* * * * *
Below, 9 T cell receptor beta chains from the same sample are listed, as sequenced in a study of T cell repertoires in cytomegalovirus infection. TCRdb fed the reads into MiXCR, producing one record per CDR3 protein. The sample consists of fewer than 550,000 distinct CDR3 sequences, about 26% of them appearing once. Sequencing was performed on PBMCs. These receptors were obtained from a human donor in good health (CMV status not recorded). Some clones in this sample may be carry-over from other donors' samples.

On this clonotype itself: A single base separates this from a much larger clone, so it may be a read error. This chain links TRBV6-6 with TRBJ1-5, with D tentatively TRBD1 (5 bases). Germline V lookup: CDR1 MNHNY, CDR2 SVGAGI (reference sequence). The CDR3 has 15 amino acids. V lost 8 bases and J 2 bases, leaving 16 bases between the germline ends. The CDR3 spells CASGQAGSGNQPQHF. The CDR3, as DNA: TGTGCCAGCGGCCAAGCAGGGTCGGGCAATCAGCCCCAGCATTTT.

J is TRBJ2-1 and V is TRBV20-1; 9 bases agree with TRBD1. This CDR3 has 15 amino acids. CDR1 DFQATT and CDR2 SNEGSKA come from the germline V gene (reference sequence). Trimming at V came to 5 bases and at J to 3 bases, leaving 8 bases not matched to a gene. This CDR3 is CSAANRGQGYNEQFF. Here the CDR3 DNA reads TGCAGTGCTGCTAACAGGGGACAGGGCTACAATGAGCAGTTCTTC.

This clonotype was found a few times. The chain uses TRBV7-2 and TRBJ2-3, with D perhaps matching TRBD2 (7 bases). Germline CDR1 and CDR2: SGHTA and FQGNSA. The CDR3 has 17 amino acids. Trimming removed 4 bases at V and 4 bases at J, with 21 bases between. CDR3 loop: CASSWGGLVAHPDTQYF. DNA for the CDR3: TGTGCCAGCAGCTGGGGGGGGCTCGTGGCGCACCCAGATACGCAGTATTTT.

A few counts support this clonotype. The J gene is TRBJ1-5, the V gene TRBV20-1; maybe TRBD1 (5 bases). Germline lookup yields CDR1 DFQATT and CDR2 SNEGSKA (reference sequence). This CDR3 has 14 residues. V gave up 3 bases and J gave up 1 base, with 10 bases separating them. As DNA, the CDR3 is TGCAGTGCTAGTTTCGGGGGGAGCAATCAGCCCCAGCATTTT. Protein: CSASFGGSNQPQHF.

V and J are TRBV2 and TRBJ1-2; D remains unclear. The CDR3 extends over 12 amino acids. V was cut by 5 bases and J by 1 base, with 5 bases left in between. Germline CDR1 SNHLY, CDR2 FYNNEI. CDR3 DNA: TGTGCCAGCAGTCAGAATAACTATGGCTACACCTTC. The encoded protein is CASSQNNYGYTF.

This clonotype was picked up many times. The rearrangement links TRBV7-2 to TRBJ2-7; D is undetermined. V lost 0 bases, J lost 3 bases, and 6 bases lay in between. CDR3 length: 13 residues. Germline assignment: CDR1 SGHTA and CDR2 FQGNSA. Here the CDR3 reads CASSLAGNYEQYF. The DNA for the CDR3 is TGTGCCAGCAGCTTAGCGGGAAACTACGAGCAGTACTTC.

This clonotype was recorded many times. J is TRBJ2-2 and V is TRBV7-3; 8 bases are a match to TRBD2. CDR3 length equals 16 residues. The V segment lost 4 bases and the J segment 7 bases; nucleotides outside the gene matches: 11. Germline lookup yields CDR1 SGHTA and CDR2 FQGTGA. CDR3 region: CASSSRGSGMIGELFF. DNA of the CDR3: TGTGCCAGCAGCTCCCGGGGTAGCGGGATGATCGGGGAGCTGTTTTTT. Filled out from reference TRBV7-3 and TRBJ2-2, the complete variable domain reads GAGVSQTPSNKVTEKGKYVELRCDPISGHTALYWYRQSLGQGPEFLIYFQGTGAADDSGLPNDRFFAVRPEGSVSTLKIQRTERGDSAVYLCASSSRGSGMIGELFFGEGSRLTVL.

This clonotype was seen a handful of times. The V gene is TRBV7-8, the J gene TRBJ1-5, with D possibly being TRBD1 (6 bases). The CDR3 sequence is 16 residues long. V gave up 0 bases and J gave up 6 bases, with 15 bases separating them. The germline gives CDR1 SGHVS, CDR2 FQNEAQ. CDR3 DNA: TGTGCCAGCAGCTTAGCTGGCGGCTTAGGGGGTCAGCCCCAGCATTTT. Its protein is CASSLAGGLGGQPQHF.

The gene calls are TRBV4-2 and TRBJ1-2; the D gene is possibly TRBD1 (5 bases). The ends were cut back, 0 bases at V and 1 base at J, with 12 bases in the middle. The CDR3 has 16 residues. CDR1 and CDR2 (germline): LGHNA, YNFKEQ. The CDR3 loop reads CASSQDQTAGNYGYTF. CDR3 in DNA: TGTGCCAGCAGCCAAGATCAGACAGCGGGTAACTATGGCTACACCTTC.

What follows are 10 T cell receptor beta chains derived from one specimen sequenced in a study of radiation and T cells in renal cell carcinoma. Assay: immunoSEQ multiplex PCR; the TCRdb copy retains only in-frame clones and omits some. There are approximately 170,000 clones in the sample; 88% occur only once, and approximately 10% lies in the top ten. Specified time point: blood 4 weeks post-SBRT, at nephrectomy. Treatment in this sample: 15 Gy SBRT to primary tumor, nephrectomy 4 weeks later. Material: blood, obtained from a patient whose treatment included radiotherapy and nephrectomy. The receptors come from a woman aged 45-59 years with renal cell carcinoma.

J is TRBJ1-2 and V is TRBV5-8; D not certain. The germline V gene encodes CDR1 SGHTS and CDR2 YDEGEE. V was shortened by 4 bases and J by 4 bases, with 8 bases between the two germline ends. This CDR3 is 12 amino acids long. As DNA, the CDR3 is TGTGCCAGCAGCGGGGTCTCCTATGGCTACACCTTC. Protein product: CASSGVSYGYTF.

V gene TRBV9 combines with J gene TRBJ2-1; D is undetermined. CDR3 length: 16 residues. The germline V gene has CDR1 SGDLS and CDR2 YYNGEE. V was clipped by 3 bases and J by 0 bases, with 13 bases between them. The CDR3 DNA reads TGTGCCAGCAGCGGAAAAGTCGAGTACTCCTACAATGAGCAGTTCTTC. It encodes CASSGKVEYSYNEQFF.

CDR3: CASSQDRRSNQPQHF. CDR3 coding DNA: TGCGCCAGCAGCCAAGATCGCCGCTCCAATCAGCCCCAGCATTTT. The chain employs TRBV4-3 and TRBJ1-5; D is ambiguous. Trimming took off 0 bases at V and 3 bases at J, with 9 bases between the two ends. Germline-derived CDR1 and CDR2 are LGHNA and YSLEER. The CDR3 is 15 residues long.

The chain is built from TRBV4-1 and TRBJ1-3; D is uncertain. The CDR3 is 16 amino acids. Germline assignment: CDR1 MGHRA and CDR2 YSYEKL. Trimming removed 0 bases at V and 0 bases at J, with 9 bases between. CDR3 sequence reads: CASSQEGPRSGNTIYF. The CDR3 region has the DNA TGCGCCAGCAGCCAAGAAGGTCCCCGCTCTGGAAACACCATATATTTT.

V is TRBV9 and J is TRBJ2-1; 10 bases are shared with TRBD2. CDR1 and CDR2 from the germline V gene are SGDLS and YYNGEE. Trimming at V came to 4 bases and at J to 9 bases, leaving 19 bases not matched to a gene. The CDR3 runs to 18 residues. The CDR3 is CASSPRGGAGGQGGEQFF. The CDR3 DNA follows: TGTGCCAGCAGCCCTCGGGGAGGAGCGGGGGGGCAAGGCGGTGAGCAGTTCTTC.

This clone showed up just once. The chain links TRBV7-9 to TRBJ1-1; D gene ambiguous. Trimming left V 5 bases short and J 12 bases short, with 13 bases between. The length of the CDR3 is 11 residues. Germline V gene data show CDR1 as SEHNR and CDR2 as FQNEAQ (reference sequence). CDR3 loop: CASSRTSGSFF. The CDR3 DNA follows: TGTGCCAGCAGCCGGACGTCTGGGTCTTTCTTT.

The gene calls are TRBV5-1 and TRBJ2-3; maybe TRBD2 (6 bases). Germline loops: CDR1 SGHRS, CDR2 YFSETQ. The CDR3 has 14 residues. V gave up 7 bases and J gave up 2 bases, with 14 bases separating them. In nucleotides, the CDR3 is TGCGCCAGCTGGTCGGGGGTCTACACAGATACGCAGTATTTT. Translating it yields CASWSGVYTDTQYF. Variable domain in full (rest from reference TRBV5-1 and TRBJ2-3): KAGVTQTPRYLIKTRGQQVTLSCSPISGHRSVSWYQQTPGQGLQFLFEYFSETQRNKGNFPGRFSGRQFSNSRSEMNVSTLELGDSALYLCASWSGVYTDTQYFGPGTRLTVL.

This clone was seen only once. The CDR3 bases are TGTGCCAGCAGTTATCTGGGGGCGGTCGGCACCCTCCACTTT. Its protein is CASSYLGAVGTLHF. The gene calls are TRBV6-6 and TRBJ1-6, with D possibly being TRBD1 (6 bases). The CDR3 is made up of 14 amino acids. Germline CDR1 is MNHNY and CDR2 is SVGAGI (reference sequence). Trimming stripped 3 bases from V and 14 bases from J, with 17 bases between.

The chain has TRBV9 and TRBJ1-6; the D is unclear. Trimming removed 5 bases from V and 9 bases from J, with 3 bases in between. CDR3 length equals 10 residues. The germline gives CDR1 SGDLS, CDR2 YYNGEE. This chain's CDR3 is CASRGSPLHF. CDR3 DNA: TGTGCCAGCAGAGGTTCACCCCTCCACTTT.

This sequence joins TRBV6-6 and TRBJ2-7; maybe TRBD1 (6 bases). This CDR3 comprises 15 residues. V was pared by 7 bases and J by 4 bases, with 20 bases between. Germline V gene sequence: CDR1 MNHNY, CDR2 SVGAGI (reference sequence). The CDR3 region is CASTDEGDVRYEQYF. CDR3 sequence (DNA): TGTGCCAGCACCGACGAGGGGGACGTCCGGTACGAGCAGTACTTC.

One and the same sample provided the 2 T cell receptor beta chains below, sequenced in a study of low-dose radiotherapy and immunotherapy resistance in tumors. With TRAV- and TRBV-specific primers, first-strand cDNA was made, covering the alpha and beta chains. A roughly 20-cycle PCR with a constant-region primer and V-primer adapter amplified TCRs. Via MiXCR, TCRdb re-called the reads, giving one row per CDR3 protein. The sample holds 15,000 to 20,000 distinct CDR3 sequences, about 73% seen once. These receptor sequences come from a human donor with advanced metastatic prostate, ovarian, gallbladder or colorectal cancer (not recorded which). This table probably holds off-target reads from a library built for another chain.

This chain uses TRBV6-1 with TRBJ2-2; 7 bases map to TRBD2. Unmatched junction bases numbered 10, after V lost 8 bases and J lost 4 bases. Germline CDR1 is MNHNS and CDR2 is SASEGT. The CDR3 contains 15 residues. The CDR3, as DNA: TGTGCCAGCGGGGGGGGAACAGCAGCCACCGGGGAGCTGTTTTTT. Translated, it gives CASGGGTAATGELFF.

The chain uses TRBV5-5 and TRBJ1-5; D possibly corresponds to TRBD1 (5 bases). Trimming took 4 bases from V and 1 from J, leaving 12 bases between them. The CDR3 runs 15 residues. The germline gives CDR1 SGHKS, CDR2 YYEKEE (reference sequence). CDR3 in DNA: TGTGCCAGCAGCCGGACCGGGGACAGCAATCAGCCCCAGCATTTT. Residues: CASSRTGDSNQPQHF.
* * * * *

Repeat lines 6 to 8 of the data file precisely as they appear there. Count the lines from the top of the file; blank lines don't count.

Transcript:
V and J are TRBV2 and TRBJ1-2; D remains unclear. The CDR3 extends over 12 amino acids. V was cut by 5 bases and J by 1 base, with 5 bases left in between. Germline CDR1 SNHLY, CDR2 FYNNEI. CDR3 DNA: TGTGCCAGCAGTCAGAATAACTATGGCTACACCTTC. The encoded protein is CASSQNNYGYTF.

This clonotype was picked up many times. The rearrangement links TRBV7-2 to TRBJ2-7; D is undetermined. V lost 0 bases, J lost 3 bases, and 6 bases lay in between. CDR3 length: 13 residues. Germline assignment: CDR1 SGHTA and CDR2 FQGNSA. Here the CDR3 reads CASSLAGNYEQYF. The DNA for the CDR3 is TGTGCCAGCAGCTTAGCGGGAAACTACGAGCAGTACTTC.

This clonotype was recorded many times. J is TRBJ2-2 and V is TRBV7-3; 8 bases are a match to TRBD2. CDR3 length equals 16 residues. The V segment lost 4 bases and the J segment 7 bases; nucleotides outside the gene matches: 11. Germline lookup yields CDR1 SGHTA and CDR2 FQGTGA. CDR3 region: CASSSRGSGMIGELFF. DNA of the CDR3: TGTGCCAGCAGCTCCCGGGGTAGCGGGATGATCGGGGAGCTGTTTTTT. Filled out from reference TRBV7-3 and TRBJ2-2, the complete variable domain reads GAGVSQTPSNKVTEKGKYVELRCDPISGHTALYWYRQSLGQGPEFLIYFQGTGAADDSGLPNDRFFAVRPEGSVSTLKIQRTERGDSAVYLCASSSRGSGMIGELFFGEGSRLTVL.